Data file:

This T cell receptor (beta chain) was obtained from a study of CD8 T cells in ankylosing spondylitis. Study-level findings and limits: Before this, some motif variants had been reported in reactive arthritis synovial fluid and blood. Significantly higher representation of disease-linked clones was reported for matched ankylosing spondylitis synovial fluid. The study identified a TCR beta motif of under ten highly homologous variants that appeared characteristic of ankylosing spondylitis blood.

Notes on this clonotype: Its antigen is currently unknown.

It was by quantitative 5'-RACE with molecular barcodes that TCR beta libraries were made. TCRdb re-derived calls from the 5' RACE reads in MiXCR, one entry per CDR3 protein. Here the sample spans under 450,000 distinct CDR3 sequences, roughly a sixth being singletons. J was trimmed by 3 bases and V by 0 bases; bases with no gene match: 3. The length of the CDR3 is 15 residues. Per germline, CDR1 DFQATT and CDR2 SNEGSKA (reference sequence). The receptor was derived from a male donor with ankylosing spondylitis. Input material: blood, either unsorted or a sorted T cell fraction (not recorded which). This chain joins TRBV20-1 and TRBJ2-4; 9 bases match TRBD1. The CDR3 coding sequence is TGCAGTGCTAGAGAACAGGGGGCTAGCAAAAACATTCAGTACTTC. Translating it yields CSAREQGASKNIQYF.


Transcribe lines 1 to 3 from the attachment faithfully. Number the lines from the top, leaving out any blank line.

This T cell receptor (beta chain) was obtained from a study of CD8 T cells in ankylosing spondylitis. Study-level findings and limits: Before this, some motif variants had been reported in reactive arthritis synovial fluid and blood. Significantly higher representation of disease-linked clones was reported for matched ankylosing spondylitis synovial fluid. The study identified a TCR beta motif of under ten highly homologous variants that appeared characteristic of ankylosing spondylitis blood.

Notes on this clonotype: Its antigen is currently unknown.

It was by quantitative 5'-RACE with molecular barcodes that TCR beta libraries were made. TCRdb re-derived calls from the 5' RACE reads in MiXCR, one entry per CDR3 protein. Here the sample spans under 450,000 distinct CDR3 sequences, roughly a sixth being singletons. J was trimmed by 3 bases and V by 0 bases; bases with no gene match: 3. The length of the CDR3 is 15 residues. Per germline, CDR1 DFQATT and CDR2 SNEGSKA (reference sequence). The receptor was derived from a male donor with ankylosing spondylitis. Input material: blood, either unsorted or a sorted T cell fraction (not recorded which). This chain joins TRBV20-1 and TRBJ2-4; 9 bases match TRBD1. The CDR3 coding sequence is TGCAGTGCTAGAGAACAGGGGGCTAGCAAAAACATTCAGTACTTC. Translating it yields CSAREQGASKNIQYF.